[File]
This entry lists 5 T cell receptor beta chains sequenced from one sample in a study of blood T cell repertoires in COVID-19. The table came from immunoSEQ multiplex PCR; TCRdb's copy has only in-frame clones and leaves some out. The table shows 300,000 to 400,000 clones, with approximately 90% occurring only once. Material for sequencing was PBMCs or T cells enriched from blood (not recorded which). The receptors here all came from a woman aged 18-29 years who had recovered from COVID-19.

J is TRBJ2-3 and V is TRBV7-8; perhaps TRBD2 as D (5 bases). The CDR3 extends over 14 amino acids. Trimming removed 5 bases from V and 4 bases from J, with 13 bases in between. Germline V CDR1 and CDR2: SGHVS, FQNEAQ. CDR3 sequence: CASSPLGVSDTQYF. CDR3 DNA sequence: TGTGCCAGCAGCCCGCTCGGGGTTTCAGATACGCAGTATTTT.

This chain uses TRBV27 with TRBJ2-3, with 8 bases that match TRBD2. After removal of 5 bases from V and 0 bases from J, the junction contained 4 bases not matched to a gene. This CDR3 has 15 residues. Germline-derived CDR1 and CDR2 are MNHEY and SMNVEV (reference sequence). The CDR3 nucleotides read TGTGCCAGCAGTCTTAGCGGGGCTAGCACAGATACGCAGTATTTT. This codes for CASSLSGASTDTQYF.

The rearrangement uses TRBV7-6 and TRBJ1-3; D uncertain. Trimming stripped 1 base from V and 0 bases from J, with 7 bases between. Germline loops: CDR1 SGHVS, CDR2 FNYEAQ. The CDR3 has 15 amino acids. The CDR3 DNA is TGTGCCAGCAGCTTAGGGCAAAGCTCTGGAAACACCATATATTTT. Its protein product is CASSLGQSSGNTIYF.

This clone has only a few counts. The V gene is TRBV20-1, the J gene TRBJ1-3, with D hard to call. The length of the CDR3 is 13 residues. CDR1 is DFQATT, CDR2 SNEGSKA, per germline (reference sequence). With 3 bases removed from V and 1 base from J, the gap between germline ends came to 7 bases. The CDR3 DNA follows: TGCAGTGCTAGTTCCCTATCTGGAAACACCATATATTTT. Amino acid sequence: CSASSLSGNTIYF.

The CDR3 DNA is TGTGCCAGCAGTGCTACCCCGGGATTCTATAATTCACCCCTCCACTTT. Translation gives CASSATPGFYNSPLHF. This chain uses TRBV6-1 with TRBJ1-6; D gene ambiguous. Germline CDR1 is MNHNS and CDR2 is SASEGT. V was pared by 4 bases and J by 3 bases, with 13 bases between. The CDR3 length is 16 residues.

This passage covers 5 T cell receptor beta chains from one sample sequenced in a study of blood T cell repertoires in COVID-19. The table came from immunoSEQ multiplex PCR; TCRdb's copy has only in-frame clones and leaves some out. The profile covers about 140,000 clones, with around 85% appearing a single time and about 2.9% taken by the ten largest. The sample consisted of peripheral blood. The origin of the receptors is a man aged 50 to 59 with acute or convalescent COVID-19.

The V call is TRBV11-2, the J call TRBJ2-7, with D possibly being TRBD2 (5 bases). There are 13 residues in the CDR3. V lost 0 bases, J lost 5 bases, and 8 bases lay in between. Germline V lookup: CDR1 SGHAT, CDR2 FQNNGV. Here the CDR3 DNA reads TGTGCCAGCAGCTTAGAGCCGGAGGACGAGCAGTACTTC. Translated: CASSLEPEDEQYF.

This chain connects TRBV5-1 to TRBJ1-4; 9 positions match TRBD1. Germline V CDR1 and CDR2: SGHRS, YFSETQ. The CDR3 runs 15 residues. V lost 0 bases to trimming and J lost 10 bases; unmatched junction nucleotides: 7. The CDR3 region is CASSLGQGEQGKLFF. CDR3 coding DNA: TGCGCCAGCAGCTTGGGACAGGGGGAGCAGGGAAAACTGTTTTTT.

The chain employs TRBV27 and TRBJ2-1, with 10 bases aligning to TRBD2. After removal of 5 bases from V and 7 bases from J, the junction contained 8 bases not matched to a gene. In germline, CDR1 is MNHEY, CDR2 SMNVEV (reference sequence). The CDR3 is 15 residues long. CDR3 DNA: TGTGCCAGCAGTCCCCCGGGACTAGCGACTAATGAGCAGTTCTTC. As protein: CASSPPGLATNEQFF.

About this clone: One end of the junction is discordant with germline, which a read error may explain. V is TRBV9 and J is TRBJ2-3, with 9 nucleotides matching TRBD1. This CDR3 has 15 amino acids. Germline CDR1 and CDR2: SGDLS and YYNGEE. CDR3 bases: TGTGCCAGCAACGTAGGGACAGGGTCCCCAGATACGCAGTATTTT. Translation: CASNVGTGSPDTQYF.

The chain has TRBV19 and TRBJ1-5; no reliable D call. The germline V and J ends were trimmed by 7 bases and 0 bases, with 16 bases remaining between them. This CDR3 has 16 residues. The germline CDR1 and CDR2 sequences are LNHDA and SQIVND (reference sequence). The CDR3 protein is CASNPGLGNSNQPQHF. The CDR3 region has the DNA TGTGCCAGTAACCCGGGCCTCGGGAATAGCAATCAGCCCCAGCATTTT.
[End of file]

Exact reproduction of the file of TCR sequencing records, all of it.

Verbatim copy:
This entry lists 5 T cell receptor beta chains sequenced from one sample in a study of blood T cell repertoires in COVID-19. The table came from immunoSEQ multiplex PCR; TCRdb's copy has only in-frame clones and leaves some out. The table shows 300,000 to 400,000 clones, with approximately 90% occurring only once. Material for sequencing was PBMCs or T cells enriched from blood (not recorded which). The receptors here all came from a woman aged 18-29 years who had recovered from COVID-19.

J is TRBJ2-3 and V is TRBV7-8; perhaps TRBD2 as D (5 bases). The CDR3 extends over 14 amino acids. Trimming removed 5 bases from V and 4 bases from J, with 13 bases in between. Germline V CDR1 and CDR2: SGHVS, FQNEAQ. CDR3 sequence: CASSPLGVSDTQYF. CDR3 DNA sequence: TGTGCCAGCAGCCCGCTCGGGGTTTCAGATACGCAGTATTTT.

This chain uses TRBV27 with TRBJ2-3, with 8 bases that match TRBD2. After removal of 5 bases from V and 0 bases from J, the junction contained 4 bases not matched to a gene. This CDR3 has 15 residues. Germline-derived CDR1 and CDR2 are MNHEY and SMNVEV (reference sequence). The CDR3 nucleotides read TGTGCCAGCAGTCTTAGCGGGGCTAGCACAGATACGCAGTATTTT. This codes for CASSLSGASTDTQYF.

The rearrangement uses TRBV7-6 and TRBJ1-3; D uncertain. Trimming stripped 1 base from V and 0 bases from J, with 7 bases between. Germline loops: CDR1 SGHVS, CDR2 FNYEAQ. The CDR3 has 15 amino acids. The CDR3 DNA is TGTGCCAGCAGCTTAGGGCAAAGCTCTGGAAACACCATATATTTT. Its protein product is CASSLGQSSGNTIYF.

This clone has only a few counts. The V gene is TRBV20-1, the J gene TRBJ1-3, with D hard to call. The length of the CDR3 is 13 residues. CDR1 is DFQATT, CDR2 SNEGSKA, per germline (reference sequence). With 3 bases removed from V and 1 base from J, the gap between germline ends came to 7 bases. The CDR3 DNA follows: TGCAGTGCTAGTTCCCTATCTGGAAACACCATATATTTT. Amino acid sequence: CSASSLSGNTIYF.

The CDR3 DNA is TGTGCCAGCAGTGCTACCCCGGGATTCTATAATTCACCCCTCCACTTT. Translation gives CASSATPGFYNSPLHF. This chain uses TRBV6-1 with TRBJ1-6; D gene ambiguous. Germline CDR1 is MNHNS and CDR2 is SASEGT. V was pared by 4 bases and J by 3 bases, with 13 bases between. The CDR3 length is 16 residues.

This passage covers 5 T cell receptor beta chains from one sample sequenced in a study of blood T cell repertoires in COVID-19. The table came from immunoSEQ multiplex PCR; TCRdb's copy has only in-frame clones and leaves some out. The profile covers about 140,000 clones, with around 85% appearing a single time and about 2.9% taken by the ten largest. The sample consisted of peripheral blood. The origin of the receptors is a man aged 50 to 59 with acute or convalescent COVID-19.

The V call is TRBV11-2, the J call TRBJ2-7, with D possibly being TRBD2 (5 bases). There are 13 residues in the CDR3. V lost 0 bases, J lost 5 bases, and 8 bases lay in between. Germline V lookup: CDR1 SGHAT, CDR2 FQNNGV. Here the CDR3 DNA reads TGTGCCAGCAGCTTAGAGCCGGAGGACGAGCAGTACTTC. Translated: CASSLEPEDEQYF.

This chain connects TRBV5-1 to TRBJ1-4; 9 positions match TRBD1. Germline V CDR1 and CDR2: SGHRS, YFSETQ. The CDR3 runs 15 residues. V lost 0 bases to trimming and J lost 10 bases; unmatched junction nucleotides: 7. The CDR3 region is CASSLGQGEQGKLFF. CDR3 coding DNA: TGCGCCAGCAGCTTGGGACAGGGGGAGCAGGGAAAACTGTTTTTT.

The chain employs TRBV27 and TRBJ2-1, with 10 bases aligning to TRBD2. After removal of 5 bases from V and 7 bases from J, the junction contained 8 bases not matched to a gene. In germline, CDR1 is MNHEY, CDR2 SMNVEV (reference sequence). The CDR3 is 15 residues long. CDR3 DNA: TGTGCCAGCAGTCCCCCGGGACTAGCGACTAATGAGCAGTTCTTC. As protein: CASSPPGLATNEQFF.

About this clone: One end of the junction is discordant with germline, which a read error may explain. V is TRBV9 and J is TRBJ2-3, with 9 nucleotides matching TRBD1. This CDR3 has 15 amino acids. Germline CDR1 and CDR2: SGDLS and YYNGEE. CDR3 bases: TGTGCCAGCAACGTAGGGACAGGGTCCCCAGATACGCAGTATTTT. Translation: CASNVGTGSPDTQYF.

The chain has TRBV19 and TRBJ1-5; no reliable D call. The germline V and J ends were trimmed by 7 bases and 0 bases, with 16 bases remaining between them. This CDR3 has 16 residues. The germline CDR1 and CDR2 sequences are LNHDA and SQIVND (reference sequence). The CDR3 protein is CASNPGLGNSNQPQHF. The CDR3 region has the DNA TGTGCCAGTAACCCGGGCCTCGGGAATAGCAATCAGCCCCAGCATTTT.